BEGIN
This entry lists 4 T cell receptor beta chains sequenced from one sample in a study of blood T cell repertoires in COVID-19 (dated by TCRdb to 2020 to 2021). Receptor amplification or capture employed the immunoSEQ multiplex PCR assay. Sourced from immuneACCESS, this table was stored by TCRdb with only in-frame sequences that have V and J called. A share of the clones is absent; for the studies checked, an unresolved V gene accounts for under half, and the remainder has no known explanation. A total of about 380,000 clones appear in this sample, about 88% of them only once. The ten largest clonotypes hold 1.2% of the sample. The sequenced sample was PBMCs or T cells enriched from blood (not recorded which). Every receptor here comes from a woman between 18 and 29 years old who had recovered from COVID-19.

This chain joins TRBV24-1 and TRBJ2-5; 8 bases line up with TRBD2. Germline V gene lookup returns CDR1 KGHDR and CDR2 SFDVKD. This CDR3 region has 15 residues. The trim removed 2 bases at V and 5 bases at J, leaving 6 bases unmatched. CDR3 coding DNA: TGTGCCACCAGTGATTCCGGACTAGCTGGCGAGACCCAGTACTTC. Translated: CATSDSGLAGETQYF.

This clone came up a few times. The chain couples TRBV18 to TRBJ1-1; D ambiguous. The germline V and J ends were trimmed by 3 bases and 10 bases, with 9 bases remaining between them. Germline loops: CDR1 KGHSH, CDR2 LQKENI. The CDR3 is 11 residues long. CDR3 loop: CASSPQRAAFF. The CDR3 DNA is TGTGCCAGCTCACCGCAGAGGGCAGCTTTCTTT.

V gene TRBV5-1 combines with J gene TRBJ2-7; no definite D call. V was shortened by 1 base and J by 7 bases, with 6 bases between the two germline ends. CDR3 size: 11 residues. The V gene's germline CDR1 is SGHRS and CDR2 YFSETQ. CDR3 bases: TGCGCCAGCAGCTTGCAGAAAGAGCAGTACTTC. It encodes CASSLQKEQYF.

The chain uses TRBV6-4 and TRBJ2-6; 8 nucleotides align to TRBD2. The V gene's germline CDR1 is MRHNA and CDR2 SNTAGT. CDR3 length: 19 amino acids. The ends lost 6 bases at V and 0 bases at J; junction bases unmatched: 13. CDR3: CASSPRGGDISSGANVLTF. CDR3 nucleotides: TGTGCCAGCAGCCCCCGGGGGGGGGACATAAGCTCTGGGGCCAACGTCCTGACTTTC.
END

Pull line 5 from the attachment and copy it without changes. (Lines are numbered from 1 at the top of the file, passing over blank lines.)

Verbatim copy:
The chain uses TRBV6-4 and TRBJ2-6; 8 nucleotides align to TRBD2. The V gene's germline CDR1 is MRHNA and CDR2 SNTAGT. CDR3 length: 19 amino acids. The ends lost 6 bases at V and 0 bases at J; junction bases unmatched: 13. CDR3: CASSPRGGDISSGANVLTF. CDR3 nucleotides: TGTGCCAGCAGCCCCCGGGGGGGGGACATAAGCTCTGGGGCCAACGTCCTGACTTTC.